Technology plays key role in Cajun+Navy volunteer efforts

Marlisa Harding

A new day has dawned in regards to how communities recover from natural disasters, Rob Gaudet, Cajun+Navy Foundation founder, said. The non-profit has been actively responding to Hurricanes Laura and Delta in Lake Charles since Laura’s landfall with Gaudet saying there is still much work to be done.

“We’re attempting to create a new model for disaster relief. Not that it’ll replace anything but it’ll supplement what other organizations do now,” he said.

Comparing the organization’s model to crowd-sourcing, Cajun+Navy Foundation has harnessed the power of social media and computer technology to create a volunteer-based infrastructure that allows citizens to request assistance digitally, be instantaneously routed to a dispatcher who then alerts ground level volunteers. “We’ve cleared over 700 homes of trees, had 750 volunteers and served 50,000 meals in 18 days. It’s just one thing after another.”

The logistics of the efforts are organized with software developed by Gaudet himself, a professional software programmer. Watching the power of social media in the aftermath of the 2016 floods, Gaudet decided to use his skill set to bring increased organization to the newly created citizen first responder groups.

He used his social media savvy to organize a Facebook group that grew to over 20,0000 users asking for help. “But there was no coordination of the people asking for help,” he explained.

Comparing the early days of the operation to a police department he said, “All of those guys, police officers, they don’t just drive around looking for crime. No, they’re dispatched by someone behind the scenes… People don’t realize that I have 30 volunteers working from their home that do dispatch and take that ticket to have trees cleared or whatever’s requested.”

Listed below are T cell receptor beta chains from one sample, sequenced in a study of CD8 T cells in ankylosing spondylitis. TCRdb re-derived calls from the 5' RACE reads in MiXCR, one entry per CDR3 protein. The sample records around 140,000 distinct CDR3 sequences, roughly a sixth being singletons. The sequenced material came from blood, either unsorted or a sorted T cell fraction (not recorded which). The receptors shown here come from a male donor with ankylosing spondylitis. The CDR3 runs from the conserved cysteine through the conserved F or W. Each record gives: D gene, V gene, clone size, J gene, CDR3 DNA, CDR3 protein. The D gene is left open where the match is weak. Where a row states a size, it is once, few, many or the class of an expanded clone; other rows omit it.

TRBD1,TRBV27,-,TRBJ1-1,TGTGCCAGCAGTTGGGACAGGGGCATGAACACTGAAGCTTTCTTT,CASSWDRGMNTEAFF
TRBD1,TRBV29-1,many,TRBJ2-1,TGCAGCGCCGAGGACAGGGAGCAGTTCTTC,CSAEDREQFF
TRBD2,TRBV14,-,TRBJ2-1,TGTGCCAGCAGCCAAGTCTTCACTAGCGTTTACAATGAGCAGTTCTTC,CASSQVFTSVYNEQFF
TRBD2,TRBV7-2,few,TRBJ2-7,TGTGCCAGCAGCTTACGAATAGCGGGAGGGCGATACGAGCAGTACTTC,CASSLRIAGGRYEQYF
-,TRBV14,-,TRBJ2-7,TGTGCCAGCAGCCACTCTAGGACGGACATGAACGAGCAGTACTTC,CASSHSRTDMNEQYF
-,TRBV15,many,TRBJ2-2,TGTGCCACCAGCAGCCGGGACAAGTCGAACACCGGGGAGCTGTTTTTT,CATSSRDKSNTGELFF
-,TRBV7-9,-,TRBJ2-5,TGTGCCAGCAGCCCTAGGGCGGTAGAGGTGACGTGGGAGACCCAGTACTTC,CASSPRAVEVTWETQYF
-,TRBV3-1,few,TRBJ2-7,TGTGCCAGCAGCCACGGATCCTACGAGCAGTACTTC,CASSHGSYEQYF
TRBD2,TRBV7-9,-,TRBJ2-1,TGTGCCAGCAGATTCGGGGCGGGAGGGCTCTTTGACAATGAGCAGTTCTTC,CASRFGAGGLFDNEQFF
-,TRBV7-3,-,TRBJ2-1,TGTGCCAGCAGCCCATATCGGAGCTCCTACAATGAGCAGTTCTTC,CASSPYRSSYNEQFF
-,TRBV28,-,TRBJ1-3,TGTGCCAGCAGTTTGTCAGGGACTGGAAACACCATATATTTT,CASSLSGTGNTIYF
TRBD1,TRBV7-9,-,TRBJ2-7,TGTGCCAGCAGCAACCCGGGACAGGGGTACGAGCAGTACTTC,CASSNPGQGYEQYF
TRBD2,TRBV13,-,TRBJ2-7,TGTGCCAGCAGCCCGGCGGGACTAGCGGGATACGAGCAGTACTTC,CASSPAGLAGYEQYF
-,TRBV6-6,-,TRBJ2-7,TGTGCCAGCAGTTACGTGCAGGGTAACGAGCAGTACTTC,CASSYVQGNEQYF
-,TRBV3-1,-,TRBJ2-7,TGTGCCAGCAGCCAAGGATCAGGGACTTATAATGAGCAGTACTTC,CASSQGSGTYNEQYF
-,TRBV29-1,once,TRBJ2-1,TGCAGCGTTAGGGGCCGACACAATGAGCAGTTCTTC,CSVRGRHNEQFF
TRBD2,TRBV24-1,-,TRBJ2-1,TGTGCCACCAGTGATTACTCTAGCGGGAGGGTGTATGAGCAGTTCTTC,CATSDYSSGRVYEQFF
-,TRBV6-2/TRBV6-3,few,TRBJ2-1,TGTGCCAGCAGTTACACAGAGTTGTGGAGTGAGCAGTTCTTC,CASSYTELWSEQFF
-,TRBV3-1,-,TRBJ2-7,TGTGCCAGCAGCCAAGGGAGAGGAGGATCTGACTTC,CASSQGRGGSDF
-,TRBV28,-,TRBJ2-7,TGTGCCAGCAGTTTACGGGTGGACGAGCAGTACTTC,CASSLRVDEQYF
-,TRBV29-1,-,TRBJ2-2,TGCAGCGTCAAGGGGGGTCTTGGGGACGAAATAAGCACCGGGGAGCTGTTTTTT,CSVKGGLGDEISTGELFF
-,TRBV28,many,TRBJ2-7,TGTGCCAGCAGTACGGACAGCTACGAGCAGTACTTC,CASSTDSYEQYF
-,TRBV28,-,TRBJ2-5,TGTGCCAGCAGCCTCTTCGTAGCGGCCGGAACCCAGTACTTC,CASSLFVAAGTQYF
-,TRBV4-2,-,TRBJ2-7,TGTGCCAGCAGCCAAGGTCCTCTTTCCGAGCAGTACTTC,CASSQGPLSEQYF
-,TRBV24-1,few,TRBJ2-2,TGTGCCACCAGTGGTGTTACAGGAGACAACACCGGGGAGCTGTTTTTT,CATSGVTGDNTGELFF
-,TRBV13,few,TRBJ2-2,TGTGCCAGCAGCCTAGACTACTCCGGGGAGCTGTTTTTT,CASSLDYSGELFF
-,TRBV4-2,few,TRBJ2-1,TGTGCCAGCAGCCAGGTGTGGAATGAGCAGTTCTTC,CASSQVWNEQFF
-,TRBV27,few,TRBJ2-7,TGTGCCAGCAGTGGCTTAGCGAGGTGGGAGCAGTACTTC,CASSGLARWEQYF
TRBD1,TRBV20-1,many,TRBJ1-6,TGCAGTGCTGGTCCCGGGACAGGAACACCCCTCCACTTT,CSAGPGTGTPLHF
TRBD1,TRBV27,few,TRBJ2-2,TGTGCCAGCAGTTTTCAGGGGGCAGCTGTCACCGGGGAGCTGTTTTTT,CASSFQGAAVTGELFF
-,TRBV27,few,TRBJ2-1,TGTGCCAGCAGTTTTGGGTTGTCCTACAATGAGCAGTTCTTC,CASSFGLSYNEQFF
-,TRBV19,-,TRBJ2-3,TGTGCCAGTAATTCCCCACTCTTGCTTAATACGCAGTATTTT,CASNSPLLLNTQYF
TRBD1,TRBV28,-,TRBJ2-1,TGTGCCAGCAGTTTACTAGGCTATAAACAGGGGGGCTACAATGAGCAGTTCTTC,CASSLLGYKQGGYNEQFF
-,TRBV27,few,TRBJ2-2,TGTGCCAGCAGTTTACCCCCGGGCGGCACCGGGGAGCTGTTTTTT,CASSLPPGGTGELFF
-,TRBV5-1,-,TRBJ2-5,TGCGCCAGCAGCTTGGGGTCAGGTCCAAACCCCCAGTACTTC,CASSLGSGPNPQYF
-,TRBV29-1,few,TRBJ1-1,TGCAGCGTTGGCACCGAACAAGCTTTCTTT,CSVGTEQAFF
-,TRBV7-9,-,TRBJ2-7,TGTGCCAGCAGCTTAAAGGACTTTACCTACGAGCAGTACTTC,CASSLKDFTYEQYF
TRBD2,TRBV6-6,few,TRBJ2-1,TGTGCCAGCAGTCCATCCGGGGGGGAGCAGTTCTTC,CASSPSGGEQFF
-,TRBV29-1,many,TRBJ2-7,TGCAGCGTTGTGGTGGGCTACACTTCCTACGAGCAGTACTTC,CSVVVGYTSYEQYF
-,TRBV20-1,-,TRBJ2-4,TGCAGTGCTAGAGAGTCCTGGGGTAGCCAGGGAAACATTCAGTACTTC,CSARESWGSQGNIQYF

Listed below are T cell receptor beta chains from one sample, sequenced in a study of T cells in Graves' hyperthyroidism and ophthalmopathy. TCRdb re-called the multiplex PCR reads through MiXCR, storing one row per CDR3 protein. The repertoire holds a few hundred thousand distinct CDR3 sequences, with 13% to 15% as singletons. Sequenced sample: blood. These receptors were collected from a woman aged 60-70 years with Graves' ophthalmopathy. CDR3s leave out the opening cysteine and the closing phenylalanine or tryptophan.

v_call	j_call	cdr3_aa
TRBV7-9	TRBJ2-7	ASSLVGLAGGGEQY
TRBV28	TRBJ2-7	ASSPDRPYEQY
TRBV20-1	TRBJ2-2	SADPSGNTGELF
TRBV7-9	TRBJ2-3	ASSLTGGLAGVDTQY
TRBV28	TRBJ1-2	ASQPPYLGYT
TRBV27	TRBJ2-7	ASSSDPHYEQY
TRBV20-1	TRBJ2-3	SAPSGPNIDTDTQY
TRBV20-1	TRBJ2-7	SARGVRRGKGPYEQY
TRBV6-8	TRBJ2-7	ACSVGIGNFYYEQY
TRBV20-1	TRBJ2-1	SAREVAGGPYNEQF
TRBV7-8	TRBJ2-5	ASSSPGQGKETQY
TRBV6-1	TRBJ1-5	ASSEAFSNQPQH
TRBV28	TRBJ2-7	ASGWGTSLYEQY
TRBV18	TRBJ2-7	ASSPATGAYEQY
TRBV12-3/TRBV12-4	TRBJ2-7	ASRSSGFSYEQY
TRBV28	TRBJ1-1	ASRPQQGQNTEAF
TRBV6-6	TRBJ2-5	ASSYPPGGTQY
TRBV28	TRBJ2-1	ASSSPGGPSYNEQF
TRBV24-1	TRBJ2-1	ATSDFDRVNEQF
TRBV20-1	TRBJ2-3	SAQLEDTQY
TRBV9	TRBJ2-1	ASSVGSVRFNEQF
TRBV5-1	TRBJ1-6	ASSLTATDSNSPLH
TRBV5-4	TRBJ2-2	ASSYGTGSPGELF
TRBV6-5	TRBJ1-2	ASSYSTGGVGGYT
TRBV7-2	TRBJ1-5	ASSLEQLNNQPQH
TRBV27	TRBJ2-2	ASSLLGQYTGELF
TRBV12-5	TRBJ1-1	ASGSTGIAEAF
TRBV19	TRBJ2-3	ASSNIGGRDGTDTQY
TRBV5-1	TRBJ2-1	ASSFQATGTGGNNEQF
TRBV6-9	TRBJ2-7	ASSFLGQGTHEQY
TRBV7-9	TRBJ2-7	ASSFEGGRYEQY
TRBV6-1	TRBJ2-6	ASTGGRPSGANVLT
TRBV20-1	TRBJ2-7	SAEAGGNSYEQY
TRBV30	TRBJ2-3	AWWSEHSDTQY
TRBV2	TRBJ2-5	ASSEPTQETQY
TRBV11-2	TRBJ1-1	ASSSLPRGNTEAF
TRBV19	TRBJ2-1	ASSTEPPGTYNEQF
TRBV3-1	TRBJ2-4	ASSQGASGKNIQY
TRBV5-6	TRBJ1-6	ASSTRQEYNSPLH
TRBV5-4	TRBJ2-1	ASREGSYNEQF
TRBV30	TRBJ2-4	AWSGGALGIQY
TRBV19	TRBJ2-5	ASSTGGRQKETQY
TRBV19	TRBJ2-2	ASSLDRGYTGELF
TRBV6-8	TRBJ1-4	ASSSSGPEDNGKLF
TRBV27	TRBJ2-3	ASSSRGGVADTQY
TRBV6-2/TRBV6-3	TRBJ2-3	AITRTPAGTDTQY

Gaudet’s programming expertise allowed the organization to tie together the willing volunteers with needs of residents resulting in a nimble and cost effective model of response.

“We have a ground component and a work from home component and technology is what enables it all,” he said.

With volunteers who pay their way to arrive on the scene and a headquarters consisting of efficient accommodations and storage, Cajun+Navy Foundation’s method of operation could serve as a model to other communities and organizations, he said. “This is a societal shift in how communities (handle) disasters….I want us to be seen more as a movement and platform than a club.”

As of Monday, Cajun+Navy Foundation had 50 open tickets of Southwest Louisiana residents still in need of assistance. “A lot of that is manual labor and we really need a lot hands coming here to help with that.”  

To volunteer or learn more, visit www.cajunrelief.org or download the Cajun Navy Ground Force App.This DeQuincy grocery store parking lot was a staging area for Cajun Navy volunteers waiting to see where they would be needed next during flooding caused by Hurricane Harvey in 2017.

Rita LeBleu

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